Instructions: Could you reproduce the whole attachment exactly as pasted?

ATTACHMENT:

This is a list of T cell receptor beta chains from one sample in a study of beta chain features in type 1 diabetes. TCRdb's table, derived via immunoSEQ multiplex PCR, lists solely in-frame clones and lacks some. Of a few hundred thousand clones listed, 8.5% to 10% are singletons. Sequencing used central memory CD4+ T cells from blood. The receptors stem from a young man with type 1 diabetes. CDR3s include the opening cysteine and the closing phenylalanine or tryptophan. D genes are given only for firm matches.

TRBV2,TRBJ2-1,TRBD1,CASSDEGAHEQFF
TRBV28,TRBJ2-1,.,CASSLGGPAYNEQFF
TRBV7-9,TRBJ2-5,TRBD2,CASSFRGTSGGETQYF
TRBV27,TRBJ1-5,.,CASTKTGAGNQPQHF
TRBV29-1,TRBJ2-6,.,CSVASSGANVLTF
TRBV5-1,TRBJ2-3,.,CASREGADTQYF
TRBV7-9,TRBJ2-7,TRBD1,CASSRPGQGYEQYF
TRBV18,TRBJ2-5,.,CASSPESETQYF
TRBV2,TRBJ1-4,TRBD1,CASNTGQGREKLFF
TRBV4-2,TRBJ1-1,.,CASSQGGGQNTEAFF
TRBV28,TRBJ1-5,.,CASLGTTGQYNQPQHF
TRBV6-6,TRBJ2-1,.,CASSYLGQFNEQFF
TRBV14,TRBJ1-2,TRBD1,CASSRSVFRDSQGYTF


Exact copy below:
This is a list of T cell receptor beta chains from one sample in a study of beta chain features in type 1 diabetes. TCRdb's table, derived via immunoSEQ multiplex PCR, lists solely in-frame clones and lacks some. Of a few hundred thousand clones listed, 8.5% to 10% are singletons. Sequencing used central memory CD4+ T cells from blood. The receptors stem from a young man with type 1 diabetes. CDR3s include the opening cysteine and the closing phenylalanine or tryptophan. D genes are given only for firm matches.

TRBV2,TRBJ2-1,TRBD1,CASSDEGAHEQFF
TRBV28,TRBJ2-1,.,CASSLGGPAYNEQFF
TRBV7-9,TRBJ2-5,TRBD2,CASSFRGTSGGETQYF
TRBV27,TRBJ1-5,.,CASTKTGAGNQPQHF
TRBV29-1,TRBJ2-6,.,CSVASSGANVLTF
TRBV5-1,TRBJ2-3,.,CASREGADTQYF
TRBV7-9,TRBJ2-7,TRBD1,CASSRPGQGYEQYF
TRBV18,TRBJ2-5,.,CASSPESETQYF
TRBV2,TRBJ1-4,TRBD1,CASNTGQGREKLFF
TRBV4-2,TRBJ1-1,.,CASSQGGGQNTEAFF
TRBV28,TRBJ1-5,.,CASLGTTGQYNQPQHF
TRBV6-6,TRBJ2-1,.,CASSYLGQFNEQFF
TRBV14,TRBJ1-2,TRBD1,CASSRSVFRDSQGYTF